Tatyana Bolton: I mean, well, I've seen -- I've seen bills from lawmakers on cyber workforce either to invest in cybersecurity training, which is great, or in that -- I've seen a bill on clinics to try and increase the amount of clinics across the country. NSA has also just recently funded for additional clinics. There's also the philanthropy community that I think should absolutely step up here and, like, help to establish some of this infrastructure that's needed for training, for connecting students with -- or connecting graduates with jobs, building out this sort of infrastructure of internships, apprenticeships, fellowships, clinics that can get students actual -- the actual experience they need to get into the field at the beginning or also transition. Google.org gave a donation to a number of veterans groups to do cybersecurity training and help them transition into cybersecurity because that's another great area, right? Like, just look outside of what we currently have and look at people who are trained but just in other professions and see how we can get them in, and so I think -- I think the philanthropy community can play a role there. I think companies obviously have a responsibility, and, you know, we're obviously -- we are eager to help and partner with governments to do more work here. And then, you know, I think the implementation plan from ONCD and the work that CISA's been doing, getting out there, talking about cyber workforce. Jen Easterly, of course, has gone out and is a big presence in the ecosystem, encouraging and inspiring women and girls to go into cybersecurity, which I think is fantastic, just trying to, you know, elevate the profession of cybersecurity and make it hip and cool because we are, you know, hip and cool people.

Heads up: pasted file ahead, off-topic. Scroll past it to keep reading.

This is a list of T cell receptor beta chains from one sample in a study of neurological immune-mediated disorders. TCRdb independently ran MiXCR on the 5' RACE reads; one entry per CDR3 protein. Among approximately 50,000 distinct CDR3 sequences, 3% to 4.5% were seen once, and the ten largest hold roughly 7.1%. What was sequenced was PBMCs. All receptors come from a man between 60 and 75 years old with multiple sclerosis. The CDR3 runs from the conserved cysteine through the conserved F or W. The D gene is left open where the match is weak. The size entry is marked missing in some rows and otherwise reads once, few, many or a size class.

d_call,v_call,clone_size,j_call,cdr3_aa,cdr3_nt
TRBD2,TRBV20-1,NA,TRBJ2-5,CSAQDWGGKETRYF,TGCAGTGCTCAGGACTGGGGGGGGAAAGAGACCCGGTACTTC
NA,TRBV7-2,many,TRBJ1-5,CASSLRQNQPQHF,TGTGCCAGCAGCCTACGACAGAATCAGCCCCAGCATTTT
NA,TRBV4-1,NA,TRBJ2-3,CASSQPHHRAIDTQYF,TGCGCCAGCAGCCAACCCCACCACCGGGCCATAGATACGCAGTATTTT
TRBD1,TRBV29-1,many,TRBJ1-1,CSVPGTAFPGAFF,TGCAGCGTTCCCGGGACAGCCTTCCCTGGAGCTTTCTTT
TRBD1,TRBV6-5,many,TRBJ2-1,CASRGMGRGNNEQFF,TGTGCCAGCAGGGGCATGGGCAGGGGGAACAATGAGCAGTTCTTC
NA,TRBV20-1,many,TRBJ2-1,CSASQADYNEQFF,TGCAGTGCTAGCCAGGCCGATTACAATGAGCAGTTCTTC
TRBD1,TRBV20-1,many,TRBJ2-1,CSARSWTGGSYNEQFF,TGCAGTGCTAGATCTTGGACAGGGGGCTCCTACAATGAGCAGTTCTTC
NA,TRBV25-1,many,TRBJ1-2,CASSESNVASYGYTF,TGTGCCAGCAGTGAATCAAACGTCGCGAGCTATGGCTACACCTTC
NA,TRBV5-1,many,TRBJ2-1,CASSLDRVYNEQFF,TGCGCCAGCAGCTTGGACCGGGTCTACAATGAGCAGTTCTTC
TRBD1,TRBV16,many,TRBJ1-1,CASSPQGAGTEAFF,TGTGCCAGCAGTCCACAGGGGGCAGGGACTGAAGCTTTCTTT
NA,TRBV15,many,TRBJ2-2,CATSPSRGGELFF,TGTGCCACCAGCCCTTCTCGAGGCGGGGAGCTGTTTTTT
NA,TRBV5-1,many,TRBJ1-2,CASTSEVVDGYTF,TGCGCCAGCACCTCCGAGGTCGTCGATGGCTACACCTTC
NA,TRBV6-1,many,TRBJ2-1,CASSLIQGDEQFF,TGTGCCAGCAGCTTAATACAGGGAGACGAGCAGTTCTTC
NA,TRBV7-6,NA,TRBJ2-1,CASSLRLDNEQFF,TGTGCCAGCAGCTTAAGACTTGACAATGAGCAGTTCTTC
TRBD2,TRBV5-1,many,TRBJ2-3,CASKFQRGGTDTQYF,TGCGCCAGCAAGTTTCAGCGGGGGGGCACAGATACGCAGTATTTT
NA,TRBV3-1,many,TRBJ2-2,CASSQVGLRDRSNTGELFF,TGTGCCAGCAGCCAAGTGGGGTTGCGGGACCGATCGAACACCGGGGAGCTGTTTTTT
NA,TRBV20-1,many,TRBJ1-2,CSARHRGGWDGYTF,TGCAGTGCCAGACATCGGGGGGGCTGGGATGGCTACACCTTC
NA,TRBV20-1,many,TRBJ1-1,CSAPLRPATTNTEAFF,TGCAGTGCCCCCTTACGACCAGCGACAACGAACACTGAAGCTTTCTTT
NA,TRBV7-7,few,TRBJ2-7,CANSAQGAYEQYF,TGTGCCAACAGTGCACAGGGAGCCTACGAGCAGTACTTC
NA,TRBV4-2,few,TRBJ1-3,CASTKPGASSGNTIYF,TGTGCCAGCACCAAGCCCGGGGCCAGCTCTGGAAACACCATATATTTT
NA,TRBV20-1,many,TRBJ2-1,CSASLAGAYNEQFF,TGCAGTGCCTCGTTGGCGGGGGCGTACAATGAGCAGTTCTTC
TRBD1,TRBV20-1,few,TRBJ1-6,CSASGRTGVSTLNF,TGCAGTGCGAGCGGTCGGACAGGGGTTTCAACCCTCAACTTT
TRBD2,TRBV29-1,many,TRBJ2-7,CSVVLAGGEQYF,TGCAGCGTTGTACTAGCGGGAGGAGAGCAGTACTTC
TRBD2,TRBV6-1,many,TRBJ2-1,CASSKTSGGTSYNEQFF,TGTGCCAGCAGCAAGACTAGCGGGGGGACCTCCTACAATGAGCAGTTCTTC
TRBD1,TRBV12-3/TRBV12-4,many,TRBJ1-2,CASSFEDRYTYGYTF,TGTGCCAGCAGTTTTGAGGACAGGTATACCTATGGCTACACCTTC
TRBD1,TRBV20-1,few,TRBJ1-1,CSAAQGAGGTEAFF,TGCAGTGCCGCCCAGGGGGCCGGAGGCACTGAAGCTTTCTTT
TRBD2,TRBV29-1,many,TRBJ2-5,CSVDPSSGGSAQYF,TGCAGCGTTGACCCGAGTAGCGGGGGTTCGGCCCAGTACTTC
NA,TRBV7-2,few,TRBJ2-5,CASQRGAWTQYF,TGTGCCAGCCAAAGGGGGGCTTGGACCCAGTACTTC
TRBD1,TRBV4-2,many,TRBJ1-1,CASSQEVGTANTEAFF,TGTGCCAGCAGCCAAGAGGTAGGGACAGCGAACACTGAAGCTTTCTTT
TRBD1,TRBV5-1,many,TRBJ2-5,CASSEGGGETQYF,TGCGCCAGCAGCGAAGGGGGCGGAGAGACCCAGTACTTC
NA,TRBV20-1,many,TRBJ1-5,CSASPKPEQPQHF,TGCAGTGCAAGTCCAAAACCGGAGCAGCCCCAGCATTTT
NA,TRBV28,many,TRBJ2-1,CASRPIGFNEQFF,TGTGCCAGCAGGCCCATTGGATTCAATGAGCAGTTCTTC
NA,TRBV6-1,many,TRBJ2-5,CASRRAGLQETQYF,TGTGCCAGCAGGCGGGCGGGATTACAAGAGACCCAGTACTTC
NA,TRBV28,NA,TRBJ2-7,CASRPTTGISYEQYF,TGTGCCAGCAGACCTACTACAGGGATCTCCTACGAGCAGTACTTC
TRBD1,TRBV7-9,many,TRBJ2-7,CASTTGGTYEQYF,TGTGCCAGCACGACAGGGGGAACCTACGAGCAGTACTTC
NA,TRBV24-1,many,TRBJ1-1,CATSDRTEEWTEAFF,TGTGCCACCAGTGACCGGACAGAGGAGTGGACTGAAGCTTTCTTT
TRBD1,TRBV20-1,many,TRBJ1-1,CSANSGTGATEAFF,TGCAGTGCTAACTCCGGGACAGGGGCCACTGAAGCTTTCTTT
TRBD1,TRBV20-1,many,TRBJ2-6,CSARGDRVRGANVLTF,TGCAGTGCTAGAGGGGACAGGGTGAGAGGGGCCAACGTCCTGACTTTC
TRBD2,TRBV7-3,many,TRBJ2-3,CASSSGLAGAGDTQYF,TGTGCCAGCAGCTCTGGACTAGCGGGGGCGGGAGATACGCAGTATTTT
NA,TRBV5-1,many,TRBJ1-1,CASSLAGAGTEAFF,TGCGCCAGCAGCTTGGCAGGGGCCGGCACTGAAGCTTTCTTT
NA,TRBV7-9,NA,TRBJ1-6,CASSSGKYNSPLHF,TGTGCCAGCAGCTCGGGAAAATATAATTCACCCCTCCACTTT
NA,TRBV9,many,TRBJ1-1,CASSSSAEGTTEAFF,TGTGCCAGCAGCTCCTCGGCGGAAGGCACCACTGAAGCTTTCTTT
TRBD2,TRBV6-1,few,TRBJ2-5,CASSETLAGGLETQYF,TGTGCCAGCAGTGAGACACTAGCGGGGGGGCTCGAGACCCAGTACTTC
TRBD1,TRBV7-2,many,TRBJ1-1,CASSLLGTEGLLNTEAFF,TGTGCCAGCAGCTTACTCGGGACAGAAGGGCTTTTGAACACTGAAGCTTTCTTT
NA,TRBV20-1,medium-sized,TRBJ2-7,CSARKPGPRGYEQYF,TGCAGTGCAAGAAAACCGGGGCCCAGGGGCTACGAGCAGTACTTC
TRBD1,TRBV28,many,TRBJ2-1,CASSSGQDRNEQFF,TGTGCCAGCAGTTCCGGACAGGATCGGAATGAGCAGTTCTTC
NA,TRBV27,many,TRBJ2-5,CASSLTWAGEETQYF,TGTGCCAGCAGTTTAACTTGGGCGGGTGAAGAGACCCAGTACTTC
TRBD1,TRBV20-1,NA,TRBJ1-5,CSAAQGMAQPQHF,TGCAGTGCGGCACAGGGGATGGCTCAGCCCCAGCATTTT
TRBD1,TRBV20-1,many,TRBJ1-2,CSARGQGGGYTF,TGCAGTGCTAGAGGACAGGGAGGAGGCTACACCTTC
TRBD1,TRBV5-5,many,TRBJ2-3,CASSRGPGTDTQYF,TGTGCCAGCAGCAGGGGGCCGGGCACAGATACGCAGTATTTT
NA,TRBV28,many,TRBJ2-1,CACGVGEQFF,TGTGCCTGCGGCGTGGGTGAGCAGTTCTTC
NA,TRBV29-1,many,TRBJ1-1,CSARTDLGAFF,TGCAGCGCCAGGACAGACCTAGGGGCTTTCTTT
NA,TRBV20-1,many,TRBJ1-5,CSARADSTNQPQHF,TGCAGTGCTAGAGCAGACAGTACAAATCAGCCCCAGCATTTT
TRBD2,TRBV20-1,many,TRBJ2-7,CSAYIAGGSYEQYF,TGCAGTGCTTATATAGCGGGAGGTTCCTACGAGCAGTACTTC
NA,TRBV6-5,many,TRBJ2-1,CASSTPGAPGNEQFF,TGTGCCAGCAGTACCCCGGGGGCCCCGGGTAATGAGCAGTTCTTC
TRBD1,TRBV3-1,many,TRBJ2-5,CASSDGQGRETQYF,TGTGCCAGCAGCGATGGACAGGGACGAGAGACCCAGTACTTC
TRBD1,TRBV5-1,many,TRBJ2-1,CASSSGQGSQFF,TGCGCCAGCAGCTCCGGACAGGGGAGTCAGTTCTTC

Simone Petrella: Absolutely.

Tatyana Bolton: Me, obviously. I'm so cool here. I'm cool.